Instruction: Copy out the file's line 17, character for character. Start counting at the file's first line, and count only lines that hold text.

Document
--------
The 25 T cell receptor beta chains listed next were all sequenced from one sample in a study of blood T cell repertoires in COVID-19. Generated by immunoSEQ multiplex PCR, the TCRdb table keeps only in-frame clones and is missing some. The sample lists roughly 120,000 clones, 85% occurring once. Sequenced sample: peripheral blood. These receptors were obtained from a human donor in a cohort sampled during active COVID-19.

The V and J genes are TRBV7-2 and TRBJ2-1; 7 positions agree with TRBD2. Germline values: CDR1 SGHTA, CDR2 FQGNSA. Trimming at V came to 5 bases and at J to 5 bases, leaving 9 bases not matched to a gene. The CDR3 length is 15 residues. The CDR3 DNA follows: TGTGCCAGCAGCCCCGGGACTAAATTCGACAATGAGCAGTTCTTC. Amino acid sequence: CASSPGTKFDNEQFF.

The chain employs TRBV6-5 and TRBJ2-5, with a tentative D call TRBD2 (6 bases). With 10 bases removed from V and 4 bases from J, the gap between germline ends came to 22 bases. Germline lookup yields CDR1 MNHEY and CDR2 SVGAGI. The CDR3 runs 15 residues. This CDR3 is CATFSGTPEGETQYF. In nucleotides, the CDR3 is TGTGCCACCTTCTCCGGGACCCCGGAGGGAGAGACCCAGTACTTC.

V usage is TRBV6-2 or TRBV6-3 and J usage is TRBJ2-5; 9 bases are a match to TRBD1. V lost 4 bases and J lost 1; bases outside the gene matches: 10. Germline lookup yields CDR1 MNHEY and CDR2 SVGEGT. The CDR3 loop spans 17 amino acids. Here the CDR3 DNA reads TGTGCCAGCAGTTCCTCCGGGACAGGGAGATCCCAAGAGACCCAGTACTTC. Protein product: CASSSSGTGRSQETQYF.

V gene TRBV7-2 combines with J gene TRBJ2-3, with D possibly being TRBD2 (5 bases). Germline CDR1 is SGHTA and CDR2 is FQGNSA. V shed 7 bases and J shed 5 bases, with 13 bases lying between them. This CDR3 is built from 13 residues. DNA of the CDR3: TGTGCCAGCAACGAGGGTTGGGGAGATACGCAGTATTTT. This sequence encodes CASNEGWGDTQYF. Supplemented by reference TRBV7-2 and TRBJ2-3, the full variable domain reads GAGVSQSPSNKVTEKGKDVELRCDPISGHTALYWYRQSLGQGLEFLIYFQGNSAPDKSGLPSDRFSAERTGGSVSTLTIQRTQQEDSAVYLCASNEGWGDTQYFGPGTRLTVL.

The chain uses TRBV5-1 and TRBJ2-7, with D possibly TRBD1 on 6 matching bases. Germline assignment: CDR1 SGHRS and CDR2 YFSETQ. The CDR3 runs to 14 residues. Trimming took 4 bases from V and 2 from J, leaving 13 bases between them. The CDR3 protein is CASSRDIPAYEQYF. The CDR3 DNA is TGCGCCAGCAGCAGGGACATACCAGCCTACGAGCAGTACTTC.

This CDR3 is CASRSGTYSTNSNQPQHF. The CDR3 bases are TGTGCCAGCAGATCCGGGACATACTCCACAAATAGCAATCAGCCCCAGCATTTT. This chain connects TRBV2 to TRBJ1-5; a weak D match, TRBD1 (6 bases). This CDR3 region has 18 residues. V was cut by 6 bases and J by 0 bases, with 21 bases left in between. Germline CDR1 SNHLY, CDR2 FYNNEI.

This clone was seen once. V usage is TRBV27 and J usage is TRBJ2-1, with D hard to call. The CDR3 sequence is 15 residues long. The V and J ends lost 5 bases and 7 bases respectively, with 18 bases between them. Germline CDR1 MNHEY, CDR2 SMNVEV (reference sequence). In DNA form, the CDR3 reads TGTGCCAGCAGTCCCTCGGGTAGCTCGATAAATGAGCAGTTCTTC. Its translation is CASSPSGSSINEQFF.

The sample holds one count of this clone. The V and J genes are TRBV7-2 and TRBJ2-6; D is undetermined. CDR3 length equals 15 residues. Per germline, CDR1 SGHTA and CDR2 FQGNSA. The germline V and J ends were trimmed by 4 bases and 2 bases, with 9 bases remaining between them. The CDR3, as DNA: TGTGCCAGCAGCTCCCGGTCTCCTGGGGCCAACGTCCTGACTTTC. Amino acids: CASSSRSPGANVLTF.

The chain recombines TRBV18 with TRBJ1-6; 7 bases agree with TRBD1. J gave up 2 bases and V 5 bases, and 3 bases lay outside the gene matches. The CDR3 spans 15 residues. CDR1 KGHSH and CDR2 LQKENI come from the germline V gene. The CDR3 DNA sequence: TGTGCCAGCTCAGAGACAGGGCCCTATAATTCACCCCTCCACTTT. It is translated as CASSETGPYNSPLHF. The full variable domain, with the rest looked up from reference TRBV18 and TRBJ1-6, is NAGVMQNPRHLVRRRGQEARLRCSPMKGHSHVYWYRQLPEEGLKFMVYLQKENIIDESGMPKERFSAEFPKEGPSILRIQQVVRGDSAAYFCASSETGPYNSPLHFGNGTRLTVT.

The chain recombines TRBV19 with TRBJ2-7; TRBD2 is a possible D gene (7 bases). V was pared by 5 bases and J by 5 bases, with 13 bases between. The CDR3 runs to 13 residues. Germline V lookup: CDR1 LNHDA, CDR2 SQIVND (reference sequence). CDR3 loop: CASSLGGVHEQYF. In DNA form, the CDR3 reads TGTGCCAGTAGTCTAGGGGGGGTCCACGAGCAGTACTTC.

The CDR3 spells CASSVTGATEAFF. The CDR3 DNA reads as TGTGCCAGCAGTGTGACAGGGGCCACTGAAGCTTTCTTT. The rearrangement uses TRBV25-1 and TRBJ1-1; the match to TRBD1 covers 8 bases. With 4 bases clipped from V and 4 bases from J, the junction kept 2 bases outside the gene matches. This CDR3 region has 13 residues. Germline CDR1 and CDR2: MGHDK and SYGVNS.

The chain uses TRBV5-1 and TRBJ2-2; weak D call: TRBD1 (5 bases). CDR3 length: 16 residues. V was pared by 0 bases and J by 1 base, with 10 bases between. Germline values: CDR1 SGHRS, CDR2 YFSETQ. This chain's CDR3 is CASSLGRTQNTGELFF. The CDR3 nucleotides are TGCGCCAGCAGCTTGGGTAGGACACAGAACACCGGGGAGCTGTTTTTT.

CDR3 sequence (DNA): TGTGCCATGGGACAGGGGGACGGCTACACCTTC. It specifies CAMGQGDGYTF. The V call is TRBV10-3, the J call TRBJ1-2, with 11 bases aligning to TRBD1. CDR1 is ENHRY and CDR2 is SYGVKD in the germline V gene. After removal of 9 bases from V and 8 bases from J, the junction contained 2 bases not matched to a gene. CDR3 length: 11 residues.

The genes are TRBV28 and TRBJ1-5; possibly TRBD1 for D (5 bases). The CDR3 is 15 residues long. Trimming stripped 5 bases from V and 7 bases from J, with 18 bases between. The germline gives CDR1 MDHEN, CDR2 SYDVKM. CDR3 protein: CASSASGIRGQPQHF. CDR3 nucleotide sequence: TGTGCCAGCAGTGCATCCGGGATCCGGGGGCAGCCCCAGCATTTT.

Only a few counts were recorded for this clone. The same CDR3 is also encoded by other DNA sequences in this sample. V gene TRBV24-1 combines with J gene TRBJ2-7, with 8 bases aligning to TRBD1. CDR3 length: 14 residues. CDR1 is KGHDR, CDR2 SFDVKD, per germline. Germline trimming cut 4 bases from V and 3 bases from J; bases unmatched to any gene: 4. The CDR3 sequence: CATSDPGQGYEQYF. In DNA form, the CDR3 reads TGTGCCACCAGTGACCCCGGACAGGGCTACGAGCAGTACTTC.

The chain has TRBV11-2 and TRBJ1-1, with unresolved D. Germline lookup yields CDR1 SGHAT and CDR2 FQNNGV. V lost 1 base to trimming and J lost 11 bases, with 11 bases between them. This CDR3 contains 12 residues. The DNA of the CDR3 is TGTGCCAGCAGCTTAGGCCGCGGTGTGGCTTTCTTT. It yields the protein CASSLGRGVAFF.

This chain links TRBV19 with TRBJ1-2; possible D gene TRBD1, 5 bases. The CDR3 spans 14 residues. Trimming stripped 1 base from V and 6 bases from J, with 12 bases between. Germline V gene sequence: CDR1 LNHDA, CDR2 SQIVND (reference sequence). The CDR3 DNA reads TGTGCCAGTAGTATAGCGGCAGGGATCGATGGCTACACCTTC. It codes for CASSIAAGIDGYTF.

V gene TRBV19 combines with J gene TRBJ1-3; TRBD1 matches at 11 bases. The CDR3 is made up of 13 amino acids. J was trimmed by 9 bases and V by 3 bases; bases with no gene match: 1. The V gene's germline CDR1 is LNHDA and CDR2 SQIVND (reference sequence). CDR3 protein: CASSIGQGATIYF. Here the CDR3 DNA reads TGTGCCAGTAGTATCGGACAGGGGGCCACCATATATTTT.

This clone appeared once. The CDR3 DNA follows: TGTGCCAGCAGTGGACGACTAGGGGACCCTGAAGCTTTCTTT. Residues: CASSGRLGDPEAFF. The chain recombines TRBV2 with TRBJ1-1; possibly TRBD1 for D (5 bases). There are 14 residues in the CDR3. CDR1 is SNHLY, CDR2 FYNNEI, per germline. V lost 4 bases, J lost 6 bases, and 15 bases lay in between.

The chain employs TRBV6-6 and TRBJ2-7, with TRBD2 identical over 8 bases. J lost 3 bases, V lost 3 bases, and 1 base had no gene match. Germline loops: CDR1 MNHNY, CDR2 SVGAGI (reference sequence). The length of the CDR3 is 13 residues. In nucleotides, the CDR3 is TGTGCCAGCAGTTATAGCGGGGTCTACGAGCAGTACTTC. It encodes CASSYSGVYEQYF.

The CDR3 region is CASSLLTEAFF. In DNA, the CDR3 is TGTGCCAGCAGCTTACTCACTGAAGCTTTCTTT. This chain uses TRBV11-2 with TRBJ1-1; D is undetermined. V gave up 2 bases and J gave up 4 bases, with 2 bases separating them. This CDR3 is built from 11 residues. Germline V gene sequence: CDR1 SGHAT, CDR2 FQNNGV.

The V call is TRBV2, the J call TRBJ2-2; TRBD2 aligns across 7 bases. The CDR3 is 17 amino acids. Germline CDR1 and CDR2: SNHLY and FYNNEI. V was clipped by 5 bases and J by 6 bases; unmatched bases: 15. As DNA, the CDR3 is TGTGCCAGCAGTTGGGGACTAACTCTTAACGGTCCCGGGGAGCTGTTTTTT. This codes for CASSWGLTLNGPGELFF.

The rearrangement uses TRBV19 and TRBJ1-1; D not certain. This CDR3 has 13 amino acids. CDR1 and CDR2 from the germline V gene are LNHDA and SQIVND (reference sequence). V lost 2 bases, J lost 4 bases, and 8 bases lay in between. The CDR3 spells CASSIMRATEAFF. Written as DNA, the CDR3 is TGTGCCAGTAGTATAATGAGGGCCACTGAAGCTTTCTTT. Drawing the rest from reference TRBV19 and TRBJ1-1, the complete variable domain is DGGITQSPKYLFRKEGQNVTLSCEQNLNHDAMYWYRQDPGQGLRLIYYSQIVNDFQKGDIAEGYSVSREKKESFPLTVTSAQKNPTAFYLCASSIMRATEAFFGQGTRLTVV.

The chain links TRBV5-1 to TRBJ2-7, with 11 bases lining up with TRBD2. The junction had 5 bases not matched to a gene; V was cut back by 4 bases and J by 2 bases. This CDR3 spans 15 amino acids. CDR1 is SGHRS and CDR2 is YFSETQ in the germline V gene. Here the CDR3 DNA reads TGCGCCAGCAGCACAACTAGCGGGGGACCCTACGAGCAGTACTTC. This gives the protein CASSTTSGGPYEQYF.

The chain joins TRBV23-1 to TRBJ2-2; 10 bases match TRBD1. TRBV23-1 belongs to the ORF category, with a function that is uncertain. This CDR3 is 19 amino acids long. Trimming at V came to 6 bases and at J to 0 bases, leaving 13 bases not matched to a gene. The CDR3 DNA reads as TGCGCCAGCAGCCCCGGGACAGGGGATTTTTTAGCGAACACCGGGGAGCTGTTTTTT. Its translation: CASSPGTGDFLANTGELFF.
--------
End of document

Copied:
The chain has TRBV11-2 and TRBJ1-1, with unresolved D. Germline lookup yields CDR1 SGHAT and CDR2 FQNNGV. V lost 1 base to trimming and J lost 11 bases, with 11 bases between them. This CDR3 contains 12 residues. The DNA of the CDR3 is TGTGCCAGCAGCTTAGGCCGCGGTGTGGCTTTCTTT. It yields the protein CASSLGRGVAFF.